After a long, grueling journey, the first groups of Honduran migrants and asylum seekers began arriving in Tijuana on Nov. 14 in hopes of finding asylum and opportunity in the United States. Thousands more follow closely behind.
Having left San Pedro Sula on Oct. 13, the thousands of men, women and children from Honduras braved the elements for over a month to reach the United States in hope of escaping violence, poverty and state repression.
The first caravan sparked a movement. Small groups of migrants formed across Honduras and El Salvador in the weeks following the first caravan. Now at least four caravans are en route towards the United States in hope of finding new opportunities in the north.
The second caravan grew to nearly 1,500 migrants and refugees by the time it reached the Guatemala town of Esquipulas on Oct. 21. Cesar Isaguirre, a single father who is originally from Choluteca, Honduras, walked in front of the second caravan. Isaguirre sang “JOH Es Pa’ Fuera Que Vas” — which translates to “Juan Orlando Hernández you are going out” — a popular song written by Honduran singer Macario Mejia that gained popularity in the lead up to the illegal re-election of the Honduran president in 2017, with others echoing the lyrics.
“The situation is critical in our country,” Isaguirre explained, while walking down the highway on his way out of Esquipulas. “There was no money to help us when our village flooded, but there was money to repress the people that are trying to go to the United States in search of a better life.”
The choice for Isaguirre was not easy. “It is a very difficult decision to make,” he said. “You have to leave your family, your children without knowing what will happen en route to the United States.”
As the second caravan reached the Mexican border, two more caravans of Salvadorans quickly set out from El Salvador in the hopes of reaching the United States. These caravans grew as they crossed Guatemala and Mexico, reaching nearly 2,000 people in each caravan, according to La Jornada.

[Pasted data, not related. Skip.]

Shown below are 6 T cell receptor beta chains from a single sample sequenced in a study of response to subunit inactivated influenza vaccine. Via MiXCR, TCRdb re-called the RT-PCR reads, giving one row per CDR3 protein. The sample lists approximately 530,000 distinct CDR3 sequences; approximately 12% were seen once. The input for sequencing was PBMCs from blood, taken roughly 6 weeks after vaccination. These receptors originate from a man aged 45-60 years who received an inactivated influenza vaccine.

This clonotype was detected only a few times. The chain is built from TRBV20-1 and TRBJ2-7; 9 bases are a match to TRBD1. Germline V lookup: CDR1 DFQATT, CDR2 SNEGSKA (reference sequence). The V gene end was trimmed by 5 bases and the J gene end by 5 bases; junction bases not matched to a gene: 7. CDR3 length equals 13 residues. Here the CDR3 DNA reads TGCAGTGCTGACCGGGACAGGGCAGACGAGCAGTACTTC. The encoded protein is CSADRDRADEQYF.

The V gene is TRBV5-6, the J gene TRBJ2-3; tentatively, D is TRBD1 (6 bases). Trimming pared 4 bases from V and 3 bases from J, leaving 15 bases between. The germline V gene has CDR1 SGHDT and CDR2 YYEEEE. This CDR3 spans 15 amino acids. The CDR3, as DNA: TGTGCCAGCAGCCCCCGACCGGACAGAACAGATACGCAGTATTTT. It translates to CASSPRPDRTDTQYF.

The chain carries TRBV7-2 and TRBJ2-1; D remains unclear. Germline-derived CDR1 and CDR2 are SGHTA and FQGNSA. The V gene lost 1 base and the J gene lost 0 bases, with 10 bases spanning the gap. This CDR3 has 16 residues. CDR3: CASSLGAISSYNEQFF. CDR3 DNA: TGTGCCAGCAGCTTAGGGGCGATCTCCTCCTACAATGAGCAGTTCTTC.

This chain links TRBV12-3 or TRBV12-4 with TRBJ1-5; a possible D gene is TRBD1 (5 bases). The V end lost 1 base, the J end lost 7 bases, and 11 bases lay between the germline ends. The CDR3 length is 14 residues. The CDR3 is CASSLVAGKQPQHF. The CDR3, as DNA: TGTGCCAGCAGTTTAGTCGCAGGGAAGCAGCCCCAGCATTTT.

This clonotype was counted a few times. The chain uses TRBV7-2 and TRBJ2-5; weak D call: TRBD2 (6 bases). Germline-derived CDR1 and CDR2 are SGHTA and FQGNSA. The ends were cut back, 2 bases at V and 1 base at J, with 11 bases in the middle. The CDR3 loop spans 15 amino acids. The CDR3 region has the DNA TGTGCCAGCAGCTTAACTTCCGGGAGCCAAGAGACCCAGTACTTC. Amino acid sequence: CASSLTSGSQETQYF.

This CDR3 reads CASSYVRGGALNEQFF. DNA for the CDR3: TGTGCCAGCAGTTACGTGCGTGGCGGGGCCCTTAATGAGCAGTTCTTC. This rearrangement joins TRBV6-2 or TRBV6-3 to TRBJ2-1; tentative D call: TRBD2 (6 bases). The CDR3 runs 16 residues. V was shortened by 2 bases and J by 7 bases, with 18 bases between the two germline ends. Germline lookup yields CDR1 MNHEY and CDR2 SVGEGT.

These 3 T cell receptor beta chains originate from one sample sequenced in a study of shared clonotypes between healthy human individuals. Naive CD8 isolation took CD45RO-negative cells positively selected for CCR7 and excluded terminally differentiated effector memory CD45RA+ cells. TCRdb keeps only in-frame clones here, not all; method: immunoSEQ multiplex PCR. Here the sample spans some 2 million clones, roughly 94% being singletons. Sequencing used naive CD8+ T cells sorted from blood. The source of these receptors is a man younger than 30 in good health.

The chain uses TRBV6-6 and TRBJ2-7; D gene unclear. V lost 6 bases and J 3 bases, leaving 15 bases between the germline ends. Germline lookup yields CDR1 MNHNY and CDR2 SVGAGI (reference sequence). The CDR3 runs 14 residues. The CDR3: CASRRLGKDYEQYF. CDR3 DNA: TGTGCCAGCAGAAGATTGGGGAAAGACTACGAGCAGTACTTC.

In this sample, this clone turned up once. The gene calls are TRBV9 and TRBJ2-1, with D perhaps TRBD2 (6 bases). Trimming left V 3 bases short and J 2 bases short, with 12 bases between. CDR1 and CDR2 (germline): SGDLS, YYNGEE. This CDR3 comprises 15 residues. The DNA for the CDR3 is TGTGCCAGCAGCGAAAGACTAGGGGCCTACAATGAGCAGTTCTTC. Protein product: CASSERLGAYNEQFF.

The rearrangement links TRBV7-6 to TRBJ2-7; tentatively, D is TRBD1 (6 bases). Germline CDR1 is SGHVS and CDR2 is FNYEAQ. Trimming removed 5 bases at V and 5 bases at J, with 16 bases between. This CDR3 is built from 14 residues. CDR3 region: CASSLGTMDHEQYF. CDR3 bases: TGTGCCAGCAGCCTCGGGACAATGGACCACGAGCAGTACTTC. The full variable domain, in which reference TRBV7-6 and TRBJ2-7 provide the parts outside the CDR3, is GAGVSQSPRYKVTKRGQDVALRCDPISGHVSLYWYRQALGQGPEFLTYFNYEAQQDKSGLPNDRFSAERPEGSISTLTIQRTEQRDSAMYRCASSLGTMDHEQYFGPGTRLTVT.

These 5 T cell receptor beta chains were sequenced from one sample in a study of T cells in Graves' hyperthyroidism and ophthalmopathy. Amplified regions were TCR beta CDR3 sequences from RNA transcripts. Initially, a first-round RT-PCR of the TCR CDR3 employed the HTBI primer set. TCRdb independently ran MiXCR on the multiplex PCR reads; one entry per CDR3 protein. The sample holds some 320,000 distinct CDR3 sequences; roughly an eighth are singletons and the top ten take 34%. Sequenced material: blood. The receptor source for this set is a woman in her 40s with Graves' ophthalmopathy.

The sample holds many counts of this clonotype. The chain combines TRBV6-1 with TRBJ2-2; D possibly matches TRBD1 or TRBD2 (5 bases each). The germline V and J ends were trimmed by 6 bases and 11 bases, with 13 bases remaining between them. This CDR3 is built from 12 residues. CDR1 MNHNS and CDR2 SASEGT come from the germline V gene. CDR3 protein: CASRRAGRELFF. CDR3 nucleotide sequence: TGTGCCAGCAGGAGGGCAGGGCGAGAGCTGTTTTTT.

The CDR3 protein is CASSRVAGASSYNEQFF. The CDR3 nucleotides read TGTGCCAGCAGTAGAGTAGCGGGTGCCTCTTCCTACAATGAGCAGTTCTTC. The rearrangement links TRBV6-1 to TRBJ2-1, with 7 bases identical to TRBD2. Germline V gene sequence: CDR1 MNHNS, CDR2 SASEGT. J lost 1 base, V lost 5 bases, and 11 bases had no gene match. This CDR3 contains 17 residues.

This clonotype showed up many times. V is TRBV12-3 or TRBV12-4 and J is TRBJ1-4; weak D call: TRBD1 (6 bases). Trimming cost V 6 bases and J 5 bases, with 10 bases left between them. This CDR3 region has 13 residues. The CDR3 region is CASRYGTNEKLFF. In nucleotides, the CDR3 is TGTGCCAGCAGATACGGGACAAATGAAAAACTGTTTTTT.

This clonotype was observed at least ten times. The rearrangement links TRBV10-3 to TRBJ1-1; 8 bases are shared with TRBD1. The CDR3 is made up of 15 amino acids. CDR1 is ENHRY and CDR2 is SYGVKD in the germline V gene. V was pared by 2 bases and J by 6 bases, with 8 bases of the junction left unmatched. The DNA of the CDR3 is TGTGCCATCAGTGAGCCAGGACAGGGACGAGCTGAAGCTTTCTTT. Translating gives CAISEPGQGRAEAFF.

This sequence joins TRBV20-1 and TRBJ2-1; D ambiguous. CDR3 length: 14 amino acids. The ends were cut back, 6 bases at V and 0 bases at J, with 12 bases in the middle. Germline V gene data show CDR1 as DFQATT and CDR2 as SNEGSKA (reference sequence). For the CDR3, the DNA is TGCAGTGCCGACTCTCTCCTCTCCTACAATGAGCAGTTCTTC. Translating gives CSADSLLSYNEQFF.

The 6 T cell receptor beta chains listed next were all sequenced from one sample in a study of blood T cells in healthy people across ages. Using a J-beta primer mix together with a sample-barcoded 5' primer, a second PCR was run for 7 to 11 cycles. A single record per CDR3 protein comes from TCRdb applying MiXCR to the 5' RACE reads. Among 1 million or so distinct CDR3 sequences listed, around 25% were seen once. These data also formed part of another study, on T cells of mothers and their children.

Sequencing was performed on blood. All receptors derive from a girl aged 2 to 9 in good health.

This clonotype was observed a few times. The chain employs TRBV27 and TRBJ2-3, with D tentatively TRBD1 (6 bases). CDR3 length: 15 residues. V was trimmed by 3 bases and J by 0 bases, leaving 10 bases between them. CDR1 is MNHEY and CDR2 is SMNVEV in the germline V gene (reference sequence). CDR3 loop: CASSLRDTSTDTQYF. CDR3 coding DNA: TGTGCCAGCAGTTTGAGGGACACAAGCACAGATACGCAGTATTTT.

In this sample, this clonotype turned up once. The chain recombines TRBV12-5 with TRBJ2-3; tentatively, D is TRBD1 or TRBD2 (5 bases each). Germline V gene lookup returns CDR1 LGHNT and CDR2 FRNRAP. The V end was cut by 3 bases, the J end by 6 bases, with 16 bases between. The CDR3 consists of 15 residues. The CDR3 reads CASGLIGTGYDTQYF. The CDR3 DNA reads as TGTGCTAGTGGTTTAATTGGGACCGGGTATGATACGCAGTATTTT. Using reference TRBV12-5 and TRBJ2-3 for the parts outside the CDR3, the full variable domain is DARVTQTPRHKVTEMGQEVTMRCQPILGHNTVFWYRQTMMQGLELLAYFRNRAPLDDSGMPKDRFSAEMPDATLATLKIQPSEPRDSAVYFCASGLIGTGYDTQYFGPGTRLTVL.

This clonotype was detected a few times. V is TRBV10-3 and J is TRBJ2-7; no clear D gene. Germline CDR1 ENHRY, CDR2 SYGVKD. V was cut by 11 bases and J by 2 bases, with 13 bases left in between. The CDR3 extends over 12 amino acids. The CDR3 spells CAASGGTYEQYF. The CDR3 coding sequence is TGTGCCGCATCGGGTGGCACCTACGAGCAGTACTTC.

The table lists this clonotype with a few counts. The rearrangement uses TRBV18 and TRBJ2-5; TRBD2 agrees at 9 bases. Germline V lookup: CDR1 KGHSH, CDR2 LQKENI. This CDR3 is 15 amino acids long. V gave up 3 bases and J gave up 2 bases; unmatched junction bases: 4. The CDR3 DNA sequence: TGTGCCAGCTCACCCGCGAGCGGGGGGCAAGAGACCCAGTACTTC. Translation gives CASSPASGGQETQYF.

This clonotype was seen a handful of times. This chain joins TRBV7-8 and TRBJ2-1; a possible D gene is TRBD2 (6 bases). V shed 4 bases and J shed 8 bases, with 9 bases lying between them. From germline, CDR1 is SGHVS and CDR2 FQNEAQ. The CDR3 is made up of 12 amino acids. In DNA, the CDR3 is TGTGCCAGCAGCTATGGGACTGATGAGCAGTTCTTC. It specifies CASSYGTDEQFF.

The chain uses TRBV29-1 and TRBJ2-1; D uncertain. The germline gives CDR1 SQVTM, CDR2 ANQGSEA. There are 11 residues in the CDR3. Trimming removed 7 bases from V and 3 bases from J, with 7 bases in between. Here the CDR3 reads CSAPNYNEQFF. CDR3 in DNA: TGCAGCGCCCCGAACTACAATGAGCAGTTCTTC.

The caravan of migrants has become a new phenomenon in the mass migration of people from the region. The large groups provide a means of security for the people as they seek to reach the United States.
The caravans largely formed via social media, namely Facebook and WhatsApp. Members coordinated ahead to determine the date for leaving via these platforms. Other groups are still organizing future caravans from the region, including another from El Salvador, which is set to leave on Nov. 17.
Crisis in Central America
Hondurans have faced a situation that has grown increasingly dangerous since the U.S.-backed coup d’état against President Manuel Zelaya in 2009. A far-right wing government assumed power following the coup and quickly began to set in motion polices that favored investment by transnational companies over social programs.
Hondurans have seen the costs of common goods and services steadily rise as a result of the privatization. Basic services — such as energy, health care and education — have become nearly unobtainable for many.
“The government is only dedicated to stealing from the people,” said Nube Reyes, who decided to migrate with her husband and young daughter from Tegucigalpa, Honduras just three days before the caravan arrived at the Guatemalan border. “The cost of electricity, water and food keeps going up. We decided to immigrate in order to find a better life.”
Communities have faced increased violence from gangs and from the state as the right-wing Partido Nacional concentrated power. By 2012, Honduras was widely seen as one of the most dangerous countries in the world. This violence especially affected the youth. As the situation deteriorated, the number of Hondurans seeking to migrate began to go up.
In 2015, the United States and the governments of Central America proposed the Alliance for Prosperity as a means to resolve the migration of people from across the region. The plan focused heavily on promoting investment and militarization and, according to analysts, did little to address the causes of migration from the region. For many on the caravan, the financial aid sent to the region has done little to benefit their lives.
“They are obliging us to go,” Isaguirre said. “The aid that they send never makes it to the people in need.”
The situation grew even worse following the re-election of Juan Orlando Hernández in November 2017. The election was widely seen as fraudulent, and Hondurans mobilized to protest the theft of the presidency from opposition candidate Salvador Nasralla.